Like the pioneers of the late 1800s who settled in the nation’s Great Plains and baled prairie hay to use as a building material, today’s pioneers in green building recognize that straw (the stalk that remains after the harvest of wheat, rice, and other grains) has many benefits as a building material but often is underutilized or regarded as waste. Some straw is incorporated back into the soil to ensure soil productivity, some is used for animal bedding, and much is burned in the field, which has raised concern about air quality, visibility, and release of carbon dioxide back into the atmosphere. This has created renewed interest in finding alternative uses of straw. According to the U.S. Department of Agriculture’s Economic Research Service, about 78.5 million tons of wheat and rice were produced on average during 1990 to 1996. During that same period, about 123 million tons of straw were produced annually. It is estimated that between 125 and 177 million tons of straw are available each year from all grain crops, a significant percentage of which could be available for construction.
Buildings consume one-fourth of the world's wood harvest and one-sixth of its fresh water usage. In the United States, more than 40 percent of the primary energy produced annually is used to heat, cool, light, and operate our homes, offices, schools and other buildings and to manufacture and transport building materials. Building operation accounts for 39 percent of annual U.S. carbon dioxide emissions, and an additional eight percent of greenhouse gas emissions can be attributed to the extraction, manufacture, transportation and assembly of building materials.
On June 20, the Environmental and Energy Study Institute (EESI) hosted a briefing about straw-bale construction and how it can help address some of our most serious national policy challenges, such as record energy prices and unemployment, inadequate supply of affordable housing, the threat of climate change, and pressing needs in transportation and infrastructure funding. The modern building industry places heavy demands on the energy and transportation sectors. Straw is a locally-sourced, widely available, and renewable resource that builders, architects, engineers, and home owners are turning into affordable, safe, durable, and energy-efficient buildings in many climates. The following presenters discussed the benefits of using this American invention, the regulatory barriers and institutional biases against straw-bale construction, and the role of the federal government in resolving these issues.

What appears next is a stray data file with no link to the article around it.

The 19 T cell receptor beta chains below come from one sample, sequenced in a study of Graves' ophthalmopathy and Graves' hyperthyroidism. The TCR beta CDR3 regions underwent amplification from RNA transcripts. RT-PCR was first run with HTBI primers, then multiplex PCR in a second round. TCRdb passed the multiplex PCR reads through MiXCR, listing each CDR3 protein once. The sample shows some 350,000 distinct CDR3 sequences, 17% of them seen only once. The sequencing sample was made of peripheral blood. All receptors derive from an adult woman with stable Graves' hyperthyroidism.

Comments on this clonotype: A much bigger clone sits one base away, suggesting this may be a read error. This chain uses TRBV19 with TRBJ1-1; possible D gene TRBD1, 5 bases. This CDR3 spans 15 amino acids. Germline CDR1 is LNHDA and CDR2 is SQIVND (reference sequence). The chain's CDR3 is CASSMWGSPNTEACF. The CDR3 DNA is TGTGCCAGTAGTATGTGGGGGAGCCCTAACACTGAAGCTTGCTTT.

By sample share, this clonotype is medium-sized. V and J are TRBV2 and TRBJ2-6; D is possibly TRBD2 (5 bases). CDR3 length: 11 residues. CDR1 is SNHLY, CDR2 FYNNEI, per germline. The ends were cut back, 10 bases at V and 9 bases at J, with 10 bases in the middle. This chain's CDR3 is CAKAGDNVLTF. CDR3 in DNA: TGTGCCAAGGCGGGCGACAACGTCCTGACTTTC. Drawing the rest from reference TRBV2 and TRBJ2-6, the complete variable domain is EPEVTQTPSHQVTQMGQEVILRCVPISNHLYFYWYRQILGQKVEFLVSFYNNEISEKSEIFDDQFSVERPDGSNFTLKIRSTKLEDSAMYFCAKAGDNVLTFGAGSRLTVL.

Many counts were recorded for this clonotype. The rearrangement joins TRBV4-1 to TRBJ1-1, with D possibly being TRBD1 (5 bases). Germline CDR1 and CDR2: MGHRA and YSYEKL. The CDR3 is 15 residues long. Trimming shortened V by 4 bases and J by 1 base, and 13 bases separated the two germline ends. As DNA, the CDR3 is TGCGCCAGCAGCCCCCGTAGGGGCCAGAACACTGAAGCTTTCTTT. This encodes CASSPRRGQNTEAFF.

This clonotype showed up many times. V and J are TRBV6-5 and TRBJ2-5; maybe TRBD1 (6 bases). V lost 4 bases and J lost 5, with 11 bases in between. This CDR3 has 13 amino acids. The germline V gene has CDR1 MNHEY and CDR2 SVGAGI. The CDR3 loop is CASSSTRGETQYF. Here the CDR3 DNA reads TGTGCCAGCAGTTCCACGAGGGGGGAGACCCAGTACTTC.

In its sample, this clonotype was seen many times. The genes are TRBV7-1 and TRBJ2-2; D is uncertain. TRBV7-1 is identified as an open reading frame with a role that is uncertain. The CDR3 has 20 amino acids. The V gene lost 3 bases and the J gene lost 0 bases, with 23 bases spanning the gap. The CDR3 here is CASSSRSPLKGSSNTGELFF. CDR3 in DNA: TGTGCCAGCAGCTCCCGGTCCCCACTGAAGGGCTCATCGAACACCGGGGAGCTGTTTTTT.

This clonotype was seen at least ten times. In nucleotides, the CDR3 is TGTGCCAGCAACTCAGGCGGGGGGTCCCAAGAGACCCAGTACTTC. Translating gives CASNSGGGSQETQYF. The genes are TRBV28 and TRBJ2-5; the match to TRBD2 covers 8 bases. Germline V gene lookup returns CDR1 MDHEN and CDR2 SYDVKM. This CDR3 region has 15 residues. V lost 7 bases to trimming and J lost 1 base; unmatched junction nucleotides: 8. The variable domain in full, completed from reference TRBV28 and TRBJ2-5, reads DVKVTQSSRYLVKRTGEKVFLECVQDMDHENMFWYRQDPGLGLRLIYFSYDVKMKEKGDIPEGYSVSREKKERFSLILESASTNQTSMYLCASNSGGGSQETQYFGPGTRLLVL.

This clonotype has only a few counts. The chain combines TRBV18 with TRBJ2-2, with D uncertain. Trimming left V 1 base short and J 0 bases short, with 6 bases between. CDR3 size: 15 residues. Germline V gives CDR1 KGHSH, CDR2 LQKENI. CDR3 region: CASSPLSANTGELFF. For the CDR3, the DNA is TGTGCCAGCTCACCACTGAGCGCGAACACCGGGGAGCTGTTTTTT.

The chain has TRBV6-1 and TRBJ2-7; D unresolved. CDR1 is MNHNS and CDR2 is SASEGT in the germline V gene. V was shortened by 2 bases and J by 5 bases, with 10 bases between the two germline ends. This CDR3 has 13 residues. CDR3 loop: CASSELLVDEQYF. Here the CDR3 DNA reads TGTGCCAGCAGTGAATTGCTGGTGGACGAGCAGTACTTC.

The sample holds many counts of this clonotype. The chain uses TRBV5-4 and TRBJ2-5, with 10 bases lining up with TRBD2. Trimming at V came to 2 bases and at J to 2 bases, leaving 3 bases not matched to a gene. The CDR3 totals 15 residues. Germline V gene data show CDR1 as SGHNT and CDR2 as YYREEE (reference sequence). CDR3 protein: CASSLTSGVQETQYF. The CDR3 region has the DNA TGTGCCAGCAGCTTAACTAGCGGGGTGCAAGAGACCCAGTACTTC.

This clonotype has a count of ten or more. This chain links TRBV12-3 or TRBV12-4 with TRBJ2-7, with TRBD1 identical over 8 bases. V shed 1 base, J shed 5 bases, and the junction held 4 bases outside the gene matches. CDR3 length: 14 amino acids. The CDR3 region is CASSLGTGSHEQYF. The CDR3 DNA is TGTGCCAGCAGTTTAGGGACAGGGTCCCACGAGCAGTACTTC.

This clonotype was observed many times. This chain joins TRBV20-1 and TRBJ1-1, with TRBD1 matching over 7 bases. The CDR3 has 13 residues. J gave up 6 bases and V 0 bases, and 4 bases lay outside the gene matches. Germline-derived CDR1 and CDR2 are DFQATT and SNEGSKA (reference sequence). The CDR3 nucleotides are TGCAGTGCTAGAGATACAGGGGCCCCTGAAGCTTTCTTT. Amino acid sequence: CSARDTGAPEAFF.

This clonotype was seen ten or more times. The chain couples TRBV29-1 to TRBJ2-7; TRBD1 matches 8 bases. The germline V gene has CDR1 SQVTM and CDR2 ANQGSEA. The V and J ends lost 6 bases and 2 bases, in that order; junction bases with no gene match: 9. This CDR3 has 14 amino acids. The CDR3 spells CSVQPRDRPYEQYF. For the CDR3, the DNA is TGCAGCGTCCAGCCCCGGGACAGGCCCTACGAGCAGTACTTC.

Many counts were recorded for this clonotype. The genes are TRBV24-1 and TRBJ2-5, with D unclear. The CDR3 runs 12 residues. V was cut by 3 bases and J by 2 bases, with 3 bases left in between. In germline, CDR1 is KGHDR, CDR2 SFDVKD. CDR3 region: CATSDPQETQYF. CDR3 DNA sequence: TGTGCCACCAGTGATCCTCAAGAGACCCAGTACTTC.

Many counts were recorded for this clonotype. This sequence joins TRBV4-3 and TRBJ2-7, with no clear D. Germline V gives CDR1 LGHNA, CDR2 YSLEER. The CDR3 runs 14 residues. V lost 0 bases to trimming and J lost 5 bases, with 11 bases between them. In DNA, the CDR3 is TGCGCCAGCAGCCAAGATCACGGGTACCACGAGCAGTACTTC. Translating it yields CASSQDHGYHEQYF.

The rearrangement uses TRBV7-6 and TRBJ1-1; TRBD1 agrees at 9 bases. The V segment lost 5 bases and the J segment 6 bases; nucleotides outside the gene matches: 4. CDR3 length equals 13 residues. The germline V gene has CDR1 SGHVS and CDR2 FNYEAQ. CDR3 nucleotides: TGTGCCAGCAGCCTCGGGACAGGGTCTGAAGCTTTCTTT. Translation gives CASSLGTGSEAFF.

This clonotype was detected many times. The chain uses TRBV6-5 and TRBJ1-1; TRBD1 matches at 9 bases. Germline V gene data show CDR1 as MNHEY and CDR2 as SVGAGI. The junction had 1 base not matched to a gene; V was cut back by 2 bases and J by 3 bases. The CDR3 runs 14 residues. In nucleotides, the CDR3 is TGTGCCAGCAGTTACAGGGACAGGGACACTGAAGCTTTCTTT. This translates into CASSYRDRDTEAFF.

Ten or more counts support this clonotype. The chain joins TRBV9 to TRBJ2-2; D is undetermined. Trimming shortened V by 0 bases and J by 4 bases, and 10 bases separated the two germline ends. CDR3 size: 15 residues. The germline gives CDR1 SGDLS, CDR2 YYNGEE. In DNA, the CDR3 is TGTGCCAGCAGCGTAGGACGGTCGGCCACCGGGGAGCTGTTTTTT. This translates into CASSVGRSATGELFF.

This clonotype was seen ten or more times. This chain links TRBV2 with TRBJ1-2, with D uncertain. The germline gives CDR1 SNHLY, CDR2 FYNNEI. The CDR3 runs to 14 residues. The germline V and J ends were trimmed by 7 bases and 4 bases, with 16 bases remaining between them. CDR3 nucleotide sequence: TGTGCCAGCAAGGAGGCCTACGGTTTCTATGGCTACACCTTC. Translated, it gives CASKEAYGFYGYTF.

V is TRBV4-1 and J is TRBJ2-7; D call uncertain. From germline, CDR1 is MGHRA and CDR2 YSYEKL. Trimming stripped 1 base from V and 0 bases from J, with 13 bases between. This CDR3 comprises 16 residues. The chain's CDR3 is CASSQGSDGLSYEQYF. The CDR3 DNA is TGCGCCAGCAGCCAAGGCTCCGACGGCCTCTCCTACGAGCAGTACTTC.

Straw-Bale Eco House Exhibit
A straw-bale house built by Builders Without Borders is on exhibit at the U.S. Botanic Garden at First & Independence, SW (across from the U.S. Capitol), through October 13, 2008.
- Plastered straw-bale walls can have an insulation R-values of 30 and higher (up to 113 in one example), greatly reducing the need for heating or air conditioning, even in harsh climates. This means fewer greenhouse gas emissions and lower utility bills.
- Building are responsible for 40 to 50 percent of the energy use in the United States, and energy efficiency is the most cost effective way to reduce greenhouse gas emissions from the building sector.
- In addition to the energy savings seen in heating and cooling, the straw itself has much less embodied energy than other conventional building materials (i.e. less processed and locally sourced). In fact it is a carbon sink, storing carbon much like its wood cousin.
- Straw is inexpensive and widely available.
- Straw-bale construction is labor-intensive, meaning job creation in the local community.
- Straw-bale construction is a promising building strategy for many Native American communities with high unemployment and substandard housing that costs a fortune to heat and cool.
- When paired with natural plaster, straw-bale construction improves indoor air quality.
- Straw bale is a nearly ideal seismic material, making buildings safer in earthquake prone areas.
- Building code officials, lenders, insurers, architects, and contractors often lack knowledge of this type of construction and its benefits.